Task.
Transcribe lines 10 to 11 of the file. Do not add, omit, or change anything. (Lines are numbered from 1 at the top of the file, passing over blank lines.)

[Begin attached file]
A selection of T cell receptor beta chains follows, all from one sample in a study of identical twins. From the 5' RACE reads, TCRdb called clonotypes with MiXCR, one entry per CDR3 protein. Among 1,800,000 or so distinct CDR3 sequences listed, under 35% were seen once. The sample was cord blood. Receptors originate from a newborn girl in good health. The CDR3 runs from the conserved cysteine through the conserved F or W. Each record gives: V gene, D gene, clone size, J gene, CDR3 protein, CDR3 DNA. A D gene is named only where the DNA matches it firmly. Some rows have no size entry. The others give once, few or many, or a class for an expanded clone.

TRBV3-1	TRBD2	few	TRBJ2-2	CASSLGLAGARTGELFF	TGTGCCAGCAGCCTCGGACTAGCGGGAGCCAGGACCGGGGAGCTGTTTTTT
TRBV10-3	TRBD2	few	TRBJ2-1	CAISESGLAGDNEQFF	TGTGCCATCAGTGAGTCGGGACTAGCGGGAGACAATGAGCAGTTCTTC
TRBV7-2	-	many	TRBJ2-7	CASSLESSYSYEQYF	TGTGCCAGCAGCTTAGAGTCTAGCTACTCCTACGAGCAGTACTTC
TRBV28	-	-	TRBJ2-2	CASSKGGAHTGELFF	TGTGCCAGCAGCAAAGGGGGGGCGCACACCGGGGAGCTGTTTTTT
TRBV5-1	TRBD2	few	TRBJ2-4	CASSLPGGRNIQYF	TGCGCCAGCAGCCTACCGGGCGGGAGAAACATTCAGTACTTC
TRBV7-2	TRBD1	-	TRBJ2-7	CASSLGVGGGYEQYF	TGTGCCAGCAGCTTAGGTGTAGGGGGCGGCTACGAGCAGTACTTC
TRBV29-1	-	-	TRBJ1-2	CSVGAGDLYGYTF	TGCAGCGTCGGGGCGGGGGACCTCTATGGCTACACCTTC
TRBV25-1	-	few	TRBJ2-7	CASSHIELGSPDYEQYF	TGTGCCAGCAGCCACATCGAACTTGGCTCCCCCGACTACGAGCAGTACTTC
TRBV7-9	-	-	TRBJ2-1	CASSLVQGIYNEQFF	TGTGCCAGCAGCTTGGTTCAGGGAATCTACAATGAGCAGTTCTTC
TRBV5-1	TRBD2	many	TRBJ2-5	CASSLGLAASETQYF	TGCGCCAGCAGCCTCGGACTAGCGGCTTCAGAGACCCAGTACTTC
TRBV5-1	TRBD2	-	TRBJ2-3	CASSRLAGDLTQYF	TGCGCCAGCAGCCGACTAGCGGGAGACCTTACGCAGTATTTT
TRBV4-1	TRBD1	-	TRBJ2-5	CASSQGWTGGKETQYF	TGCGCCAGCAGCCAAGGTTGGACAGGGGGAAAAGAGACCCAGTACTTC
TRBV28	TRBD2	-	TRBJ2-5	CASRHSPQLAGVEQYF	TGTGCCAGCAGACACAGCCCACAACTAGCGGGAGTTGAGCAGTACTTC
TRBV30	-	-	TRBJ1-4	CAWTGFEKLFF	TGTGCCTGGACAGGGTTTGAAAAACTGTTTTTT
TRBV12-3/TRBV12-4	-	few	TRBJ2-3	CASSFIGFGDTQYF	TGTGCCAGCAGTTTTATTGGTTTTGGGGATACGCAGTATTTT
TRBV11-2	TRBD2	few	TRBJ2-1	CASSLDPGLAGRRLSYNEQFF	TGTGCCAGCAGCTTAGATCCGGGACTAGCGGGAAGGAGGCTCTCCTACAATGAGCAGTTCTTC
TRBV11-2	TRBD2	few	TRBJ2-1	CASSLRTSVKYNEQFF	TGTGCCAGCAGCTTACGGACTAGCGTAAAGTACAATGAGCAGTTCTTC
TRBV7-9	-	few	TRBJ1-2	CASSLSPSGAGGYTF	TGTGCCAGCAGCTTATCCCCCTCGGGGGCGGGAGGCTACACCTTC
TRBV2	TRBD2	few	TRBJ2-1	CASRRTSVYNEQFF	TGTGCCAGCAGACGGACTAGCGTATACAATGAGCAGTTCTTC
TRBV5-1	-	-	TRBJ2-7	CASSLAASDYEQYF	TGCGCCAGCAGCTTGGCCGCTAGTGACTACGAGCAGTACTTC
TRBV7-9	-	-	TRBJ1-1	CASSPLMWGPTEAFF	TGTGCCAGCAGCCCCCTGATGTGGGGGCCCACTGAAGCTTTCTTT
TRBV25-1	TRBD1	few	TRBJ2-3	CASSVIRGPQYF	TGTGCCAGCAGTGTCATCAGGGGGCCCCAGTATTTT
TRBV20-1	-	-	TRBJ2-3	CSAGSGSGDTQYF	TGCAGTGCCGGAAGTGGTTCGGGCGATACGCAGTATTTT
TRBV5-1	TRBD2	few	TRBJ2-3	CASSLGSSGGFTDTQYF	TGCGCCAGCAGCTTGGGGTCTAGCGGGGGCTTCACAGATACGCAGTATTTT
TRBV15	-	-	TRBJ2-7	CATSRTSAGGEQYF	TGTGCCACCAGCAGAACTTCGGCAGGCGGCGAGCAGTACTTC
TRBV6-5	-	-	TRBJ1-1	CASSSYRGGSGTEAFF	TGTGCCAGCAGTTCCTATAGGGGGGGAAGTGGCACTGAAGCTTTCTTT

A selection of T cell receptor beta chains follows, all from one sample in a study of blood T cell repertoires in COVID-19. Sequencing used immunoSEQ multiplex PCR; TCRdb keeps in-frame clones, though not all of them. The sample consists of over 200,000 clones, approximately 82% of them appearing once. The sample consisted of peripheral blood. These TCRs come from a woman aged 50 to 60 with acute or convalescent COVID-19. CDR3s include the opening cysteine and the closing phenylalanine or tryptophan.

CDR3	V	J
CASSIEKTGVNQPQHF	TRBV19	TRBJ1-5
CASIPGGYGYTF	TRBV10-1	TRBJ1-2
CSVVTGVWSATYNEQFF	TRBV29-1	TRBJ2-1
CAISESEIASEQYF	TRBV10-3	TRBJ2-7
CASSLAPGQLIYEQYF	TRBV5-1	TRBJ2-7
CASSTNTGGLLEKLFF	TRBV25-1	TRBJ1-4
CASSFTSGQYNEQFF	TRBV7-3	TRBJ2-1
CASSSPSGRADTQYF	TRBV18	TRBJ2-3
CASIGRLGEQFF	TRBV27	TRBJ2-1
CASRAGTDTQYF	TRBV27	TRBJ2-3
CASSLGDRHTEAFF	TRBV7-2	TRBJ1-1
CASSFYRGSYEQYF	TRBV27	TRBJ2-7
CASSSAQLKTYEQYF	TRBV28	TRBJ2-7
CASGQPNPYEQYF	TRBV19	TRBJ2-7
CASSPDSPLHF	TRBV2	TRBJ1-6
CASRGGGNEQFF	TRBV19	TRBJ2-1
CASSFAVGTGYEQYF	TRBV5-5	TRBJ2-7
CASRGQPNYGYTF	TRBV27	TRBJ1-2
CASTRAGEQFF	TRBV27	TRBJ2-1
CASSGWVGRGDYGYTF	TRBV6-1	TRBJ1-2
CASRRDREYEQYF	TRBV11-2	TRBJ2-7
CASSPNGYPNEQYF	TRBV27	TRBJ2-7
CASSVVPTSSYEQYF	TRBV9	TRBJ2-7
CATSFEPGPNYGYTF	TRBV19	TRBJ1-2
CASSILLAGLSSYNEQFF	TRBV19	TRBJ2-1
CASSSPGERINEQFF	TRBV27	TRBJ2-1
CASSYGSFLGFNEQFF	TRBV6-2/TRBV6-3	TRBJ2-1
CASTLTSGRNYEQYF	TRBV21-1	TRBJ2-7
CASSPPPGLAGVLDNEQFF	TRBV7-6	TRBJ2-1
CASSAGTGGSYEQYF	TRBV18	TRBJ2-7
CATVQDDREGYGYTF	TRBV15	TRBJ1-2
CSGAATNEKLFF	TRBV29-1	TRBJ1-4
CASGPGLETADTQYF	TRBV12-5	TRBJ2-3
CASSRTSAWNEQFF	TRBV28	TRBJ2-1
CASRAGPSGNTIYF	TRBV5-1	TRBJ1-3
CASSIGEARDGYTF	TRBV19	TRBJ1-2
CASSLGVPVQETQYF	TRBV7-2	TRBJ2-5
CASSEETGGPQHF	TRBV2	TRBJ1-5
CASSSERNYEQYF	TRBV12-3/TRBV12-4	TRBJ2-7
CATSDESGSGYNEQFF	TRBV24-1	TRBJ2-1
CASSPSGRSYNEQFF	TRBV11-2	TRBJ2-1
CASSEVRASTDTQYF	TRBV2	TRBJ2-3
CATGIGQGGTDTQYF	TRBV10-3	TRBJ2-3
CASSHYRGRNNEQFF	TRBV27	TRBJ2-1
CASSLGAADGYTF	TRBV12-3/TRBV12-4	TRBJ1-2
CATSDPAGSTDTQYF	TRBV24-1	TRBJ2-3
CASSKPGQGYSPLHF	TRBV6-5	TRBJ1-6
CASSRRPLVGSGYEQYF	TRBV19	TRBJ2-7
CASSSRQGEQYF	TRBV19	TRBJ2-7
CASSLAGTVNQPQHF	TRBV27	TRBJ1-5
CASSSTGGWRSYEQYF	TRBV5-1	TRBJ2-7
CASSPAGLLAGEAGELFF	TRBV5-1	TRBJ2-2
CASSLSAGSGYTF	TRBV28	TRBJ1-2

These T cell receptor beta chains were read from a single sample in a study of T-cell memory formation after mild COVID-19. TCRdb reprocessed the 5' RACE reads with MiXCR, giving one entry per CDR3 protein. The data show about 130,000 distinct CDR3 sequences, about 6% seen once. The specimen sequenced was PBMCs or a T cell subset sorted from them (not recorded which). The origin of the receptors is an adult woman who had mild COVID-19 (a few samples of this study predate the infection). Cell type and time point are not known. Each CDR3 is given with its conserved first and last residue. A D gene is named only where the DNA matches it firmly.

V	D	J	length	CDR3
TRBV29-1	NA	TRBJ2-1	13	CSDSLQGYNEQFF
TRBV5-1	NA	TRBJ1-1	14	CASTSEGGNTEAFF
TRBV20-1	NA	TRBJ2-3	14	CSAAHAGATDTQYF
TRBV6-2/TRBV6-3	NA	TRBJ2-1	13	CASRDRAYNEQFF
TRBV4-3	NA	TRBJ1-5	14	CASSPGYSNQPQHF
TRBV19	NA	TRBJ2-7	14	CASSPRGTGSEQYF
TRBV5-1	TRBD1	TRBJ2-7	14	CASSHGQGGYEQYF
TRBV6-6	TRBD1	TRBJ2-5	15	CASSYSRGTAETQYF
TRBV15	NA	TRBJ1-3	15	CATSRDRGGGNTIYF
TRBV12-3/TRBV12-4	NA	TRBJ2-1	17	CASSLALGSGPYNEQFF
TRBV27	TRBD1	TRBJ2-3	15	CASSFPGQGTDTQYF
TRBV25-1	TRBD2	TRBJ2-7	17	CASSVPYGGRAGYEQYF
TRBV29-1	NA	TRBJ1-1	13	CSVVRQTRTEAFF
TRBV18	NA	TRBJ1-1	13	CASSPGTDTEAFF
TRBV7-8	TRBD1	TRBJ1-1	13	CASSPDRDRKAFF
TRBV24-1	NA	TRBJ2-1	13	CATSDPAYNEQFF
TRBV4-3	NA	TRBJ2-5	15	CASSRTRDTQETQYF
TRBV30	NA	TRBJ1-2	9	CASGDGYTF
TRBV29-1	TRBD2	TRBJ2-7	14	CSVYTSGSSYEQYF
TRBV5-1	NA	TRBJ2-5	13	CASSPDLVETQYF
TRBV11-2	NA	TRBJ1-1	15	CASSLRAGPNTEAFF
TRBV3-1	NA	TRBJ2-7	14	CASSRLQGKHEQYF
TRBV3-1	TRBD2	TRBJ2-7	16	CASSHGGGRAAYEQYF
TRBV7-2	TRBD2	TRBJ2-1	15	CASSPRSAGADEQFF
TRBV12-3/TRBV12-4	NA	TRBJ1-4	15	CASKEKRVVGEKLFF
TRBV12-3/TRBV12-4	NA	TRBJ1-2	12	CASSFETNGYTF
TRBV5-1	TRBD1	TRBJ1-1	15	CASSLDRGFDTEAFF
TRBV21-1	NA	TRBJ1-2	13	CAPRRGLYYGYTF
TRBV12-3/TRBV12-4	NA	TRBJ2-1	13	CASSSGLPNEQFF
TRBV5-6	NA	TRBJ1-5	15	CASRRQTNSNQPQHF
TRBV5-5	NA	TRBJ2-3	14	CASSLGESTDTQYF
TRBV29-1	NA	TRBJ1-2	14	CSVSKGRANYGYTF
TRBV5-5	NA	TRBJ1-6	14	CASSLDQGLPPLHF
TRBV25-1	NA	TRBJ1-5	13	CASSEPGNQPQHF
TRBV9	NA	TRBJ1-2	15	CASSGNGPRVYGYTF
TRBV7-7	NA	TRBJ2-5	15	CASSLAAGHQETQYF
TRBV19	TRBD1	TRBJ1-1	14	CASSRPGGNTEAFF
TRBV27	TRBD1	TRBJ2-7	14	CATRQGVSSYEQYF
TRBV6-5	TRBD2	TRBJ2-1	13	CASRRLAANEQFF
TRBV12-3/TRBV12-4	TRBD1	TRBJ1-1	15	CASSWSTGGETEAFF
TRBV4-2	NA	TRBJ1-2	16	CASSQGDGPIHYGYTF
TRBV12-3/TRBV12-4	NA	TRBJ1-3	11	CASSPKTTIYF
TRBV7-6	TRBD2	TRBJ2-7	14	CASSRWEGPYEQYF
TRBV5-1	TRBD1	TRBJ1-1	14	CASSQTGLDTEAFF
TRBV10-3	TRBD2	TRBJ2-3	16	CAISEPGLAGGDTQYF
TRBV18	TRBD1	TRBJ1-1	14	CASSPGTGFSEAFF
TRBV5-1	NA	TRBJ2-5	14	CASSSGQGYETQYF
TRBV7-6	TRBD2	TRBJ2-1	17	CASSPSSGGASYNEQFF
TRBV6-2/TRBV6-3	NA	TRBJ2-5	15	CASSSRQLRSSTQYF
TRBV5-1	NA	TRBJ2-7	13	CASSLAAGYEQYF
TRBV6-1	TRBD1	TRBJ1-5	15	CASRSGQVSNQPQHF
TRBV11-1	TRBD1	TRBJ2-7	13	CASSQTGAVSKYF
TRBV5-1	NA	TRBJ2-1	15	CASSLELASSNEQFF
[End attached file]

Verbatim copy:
TRBV7-9	-	-	TRBJ2-1	CASSLVQGIYNEQFF	TGTGCCAGCAGCTTGGTTCAGGGAATCTACAATGAGCAGTTCTTC
TRBV5-1	TRBD2	many	TRBJ2-5	CASSLGLAASETQYF	TGCGCCAGCAGCCTCGGACTAGCGGCTTCAGAGACCCAGTACTTC